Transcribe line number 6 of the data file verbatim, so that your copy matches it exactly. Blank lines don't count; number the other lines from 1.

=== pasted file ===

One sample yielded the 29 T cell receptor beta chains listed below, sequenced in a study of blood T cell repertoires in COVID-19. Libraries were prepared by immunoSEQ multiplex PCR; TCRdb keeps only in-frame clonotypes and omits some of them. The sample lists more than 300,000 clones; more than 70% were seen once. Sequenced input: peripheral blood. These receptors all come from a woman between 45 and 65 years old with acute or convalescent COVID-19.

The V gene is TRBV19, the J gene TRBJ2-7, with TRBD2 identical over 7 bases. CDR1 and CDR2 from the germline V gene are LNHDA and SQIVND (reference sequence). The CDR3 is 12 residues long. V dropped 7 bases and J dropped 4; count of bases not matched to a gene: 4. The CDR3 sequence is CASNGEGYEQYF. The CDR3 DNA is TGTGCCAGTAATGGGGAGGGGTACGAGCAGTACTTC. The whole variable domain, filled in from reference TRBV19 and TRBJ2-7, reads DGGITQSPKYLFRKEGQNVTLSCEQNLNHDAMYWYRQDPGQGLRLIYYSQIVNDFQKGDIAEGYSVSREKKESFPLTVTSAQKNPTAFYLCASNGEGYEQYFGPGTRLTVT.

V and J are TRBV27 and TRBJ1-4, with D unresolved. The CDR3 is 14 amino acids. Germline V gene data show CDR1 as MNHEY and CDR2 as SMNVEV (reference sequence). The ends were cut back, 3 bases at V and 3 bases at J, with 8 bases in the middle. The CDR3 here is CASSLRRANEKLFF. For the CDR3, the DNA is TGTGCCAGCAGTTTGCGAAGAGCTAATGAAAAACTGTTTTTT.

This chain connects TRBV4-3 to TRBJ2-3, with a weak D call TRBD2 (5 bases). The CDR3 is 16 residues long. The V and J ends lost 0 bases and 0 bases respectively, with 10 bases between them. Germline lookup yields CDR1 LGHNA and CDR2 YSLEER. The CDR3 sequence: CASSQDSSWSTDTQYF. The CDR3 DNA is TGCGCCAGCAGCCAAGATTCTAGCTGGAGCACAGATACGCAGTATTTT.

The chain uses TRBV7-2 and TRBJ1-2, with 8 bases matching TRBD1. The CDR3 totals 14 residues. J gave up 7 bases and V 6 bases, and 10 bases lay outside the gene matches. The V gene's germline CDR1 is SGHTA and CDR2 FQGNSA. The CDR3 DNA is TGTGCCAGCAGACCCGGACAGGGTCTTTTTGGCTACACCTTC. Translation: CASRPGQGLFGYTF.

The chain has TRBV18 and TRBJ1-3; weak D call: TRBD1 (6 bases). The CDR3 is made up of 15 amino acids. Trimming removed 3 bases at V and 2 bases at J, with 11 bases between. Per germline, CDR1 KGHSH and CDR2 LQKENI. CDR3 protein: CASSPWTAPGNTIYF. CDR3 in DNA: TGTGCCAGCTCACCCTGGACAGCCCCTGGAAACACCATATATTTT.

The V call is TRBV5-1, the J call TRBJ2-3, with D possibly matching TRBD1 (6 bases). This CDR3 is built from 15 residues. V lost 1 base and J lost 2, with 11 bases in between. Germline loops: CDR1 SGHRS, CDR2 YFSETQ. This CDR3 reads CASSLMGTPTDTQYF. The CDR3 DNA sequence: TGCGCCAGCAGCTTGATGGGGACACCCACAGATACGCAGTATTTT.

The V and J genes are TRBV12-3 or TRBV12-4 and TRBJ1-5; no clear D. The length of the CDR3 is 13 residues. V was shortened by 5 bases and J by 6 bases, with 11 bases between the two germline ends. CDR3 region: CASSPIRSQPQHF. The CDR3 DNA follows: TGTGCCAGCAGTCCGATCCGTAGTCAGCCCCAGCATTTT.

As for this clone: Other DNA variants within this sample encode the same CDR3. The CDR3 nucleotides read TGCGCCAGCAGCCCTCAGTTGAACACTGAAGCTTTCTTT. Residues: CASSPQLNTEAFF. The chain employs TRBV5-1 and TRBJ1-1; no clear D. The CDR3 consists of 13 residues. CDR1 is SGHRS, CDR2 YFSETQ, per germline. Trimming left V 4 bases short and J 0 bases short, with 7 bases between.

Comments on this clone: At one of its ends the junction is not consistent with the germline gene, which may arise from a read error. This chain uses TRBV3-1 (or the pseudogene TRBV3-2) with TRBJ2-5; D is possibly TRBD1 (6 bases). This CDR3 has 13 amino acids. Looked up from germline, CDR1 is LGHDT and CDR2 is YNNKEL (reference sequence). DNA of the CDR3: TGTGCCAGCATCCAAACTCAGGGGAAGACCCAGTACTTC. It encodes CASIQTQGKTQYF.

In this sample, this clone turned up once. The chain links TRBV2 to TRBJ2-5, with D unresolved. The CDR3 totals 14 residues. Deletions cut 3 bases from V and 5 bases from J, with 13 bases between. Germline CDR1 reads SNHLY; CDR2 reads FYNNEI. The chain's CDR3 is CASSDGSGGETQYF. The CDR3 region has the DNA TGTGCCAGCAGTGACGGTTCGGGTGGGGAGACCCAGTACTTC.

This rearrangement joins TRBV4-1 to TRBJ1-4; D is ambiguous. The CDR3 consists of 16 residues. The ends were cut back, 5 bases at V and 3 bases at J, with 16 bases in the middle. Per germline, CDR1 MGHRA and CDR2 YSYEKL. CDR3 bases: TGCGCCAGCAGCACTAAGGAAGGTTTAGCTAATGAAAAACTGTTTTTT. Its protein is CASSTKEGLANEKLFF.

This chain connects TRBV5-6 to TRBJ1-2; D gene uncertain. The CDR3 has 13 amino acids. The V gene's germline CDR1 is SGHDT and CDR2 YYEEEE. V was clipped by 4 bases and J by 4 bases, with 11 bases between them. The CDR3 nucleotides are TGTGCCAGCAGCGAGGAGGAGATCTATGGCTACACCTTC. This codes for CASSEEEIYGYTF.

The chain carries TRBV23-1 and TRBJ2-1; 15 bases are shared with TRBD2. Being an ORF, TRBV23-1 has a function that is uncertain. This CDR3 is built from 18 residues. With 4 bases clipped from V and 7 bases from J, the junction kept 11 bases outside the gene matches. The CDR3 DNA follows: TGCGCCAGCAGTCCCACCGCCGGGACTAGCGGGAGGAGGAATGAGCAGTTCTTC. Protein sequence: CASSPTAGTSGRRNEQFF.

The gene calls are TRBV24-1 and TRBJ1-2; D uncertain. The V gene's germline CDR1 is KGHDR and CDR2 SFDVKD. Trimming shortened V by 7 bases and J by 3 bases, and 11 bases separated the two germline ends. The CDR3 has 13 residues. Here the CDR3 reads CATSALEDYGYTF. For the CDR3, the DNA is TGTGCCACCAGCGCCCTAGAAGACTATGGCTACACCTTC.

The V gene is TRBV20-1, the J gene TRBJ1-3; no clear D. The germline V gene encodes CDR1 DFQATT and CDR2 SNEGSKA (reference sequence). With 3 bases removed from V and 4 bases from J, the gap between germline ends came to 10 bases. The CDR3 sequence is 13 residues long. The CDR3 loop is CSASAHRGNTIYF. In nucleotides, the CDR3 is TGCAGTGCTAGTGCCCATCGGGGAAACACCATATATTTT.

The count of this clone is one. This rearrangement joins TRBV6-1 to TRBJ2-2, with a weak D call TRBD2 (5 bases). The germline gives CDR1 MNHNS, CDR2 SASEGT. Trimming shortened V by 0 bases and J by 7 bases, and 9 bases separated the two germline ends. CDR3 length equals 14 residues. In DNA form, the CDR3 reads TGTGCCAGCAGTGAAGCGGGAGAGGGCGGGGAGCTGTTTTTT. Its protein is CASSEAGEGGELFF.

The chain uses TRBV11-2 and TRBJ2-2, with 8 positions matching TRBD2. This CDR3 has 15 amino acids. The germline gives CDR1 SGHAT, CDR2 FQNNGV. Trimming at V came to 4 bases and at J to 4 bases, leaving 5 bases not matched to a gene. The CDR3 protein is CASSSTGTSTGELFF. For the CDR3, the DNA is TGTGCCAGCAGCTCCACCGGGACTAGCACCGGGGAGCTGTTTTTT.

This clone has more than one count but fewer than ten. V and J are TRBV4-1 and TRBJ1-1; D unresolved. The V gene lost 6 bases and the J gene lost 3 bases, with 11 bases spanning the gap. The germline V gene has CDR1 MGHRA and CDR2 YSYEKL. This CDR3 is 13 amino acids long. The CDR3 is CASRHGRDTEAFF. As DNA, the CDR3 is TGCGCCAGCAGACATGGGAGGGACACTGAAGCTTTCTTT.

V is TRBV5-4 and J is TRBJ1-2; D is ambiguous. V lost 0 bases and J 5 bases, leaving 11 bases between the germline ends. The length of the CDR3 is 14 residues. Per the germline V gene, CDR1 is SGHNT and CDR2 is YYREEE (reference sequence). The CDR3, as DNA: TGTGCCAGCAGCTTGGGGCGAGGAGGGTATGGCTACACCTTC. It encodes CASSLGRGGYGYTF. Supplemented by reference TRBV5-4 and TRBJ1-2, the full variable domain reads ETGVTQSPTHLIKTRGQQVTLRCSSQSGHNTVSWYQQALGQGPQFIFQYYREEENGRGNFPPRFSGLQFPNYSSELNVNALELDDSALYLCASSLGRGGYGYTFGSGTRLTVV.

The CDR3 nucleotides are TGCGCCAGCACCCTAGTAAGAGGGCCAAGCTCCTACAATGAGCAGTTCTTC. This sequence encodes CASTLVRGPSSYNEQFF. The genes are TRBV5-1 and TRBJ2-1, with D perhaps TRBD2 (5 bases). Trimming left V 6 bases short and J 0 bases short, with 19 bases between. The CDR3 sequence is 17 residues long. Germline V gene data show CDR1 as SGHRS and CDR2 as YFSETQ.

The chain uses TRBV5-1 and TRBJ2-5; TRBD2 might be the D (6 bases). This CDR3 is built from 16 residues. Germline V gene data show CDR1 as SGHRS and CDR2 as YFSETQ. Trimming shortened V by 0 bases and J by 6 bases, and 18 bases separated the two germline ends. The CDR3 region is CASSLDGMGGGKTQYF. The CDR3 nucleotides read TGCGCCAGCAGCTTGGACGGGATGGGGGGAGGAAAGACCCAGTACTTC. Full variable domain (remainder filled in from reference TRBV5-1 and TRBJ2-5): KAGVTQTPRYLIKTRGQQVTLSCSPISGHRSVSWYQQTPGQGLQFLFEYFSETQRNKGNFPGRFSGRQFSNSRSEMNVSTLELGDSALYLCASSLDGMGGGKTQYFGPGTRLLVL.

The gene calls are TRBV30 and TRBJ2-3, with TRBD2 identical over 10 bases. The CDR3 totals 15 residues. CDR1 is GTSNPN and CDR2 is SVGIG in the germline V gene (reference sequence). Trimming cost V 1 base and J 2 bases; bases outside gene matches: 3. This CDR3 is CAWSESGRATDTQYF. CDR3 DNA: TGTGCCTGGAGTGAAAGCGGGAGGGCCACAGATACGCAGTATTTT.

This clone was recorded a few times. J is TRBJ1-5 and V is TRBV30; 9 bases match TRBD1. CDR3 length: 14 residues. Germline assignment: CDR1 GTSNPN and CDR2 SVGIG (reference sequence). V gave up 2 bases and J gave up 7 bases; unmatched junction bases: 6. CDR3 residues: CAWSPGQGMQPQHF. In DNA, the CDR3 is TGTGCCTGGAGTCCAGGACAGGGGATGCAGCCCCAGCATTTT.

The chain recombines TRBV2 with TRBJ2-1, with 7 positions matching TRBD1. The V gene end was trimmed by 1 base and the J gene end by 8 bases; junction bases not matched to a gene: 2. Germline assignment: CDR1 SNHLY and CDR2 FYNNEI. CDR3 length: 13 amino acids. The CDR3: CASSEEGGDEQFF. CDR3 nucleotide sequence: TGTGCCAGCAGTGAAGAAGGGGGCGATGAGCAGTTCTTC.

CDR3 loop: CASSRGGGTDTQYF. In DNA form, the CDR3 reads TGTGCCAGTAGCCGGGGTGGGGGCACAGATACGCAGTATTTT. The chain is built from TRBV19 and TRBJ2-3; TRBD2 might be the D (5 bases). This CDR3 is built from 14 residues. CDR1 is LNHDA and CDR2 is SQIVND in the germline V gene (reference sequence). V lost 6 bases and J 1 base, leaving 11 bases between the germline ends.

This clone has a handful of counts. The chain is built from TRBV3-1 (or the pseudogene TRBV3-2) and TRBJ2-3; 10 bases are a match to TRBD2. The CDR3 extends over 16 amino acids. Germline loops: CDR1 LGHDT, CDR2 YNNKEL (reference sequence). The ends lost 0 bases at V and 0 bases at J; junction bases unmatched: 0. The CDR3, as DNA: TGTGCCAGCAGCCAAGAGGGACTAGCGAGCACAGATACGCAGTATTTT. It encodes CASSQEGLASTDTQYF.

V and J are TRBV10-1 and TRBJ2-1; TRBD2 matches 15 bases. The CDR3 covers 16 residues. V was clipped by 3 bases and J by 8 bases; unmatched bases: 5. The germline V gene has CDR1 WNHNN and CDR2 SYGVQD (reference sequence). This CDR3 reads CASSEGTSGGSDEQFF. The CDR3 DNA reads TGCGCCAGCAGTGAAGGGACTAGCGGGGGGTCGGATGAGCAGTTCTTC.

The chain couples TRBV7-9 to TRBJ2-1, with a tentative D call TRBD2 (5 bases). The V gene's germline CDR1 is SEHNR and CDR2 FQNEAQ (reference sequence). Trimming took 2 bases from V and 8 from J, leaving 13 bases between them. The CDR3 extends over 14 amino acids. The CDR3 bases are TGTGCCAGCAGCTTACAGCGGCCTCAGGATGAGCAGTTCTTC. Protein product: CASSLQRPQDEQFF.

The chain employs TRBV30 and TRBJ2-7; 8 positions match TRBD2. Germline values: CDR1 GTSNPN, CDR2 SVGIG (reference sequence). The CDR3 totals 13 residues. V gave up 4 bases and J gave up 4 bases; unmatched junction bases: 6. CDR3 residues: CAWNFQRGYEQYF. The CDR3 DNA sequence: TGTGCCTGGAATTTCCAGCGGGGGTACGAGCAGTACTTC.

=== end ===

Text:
The chain has TRBV18 and TRBJ1-3; weak D call: TRBD1 (6 bases). The CDR3 is made up of 15 amino acids. Trimming removed 3 bases at V and 2 bases at J, with 11 bases between. Per germline, CDR1 KGHSH and CDR2 LQKENI. CDR3 protein: CASSPWTAPGNTIYF. CDR3 in DNA: TGTGCCAGCTCACCCTGGACAGCCCCTGGAAACACCATATATTTT.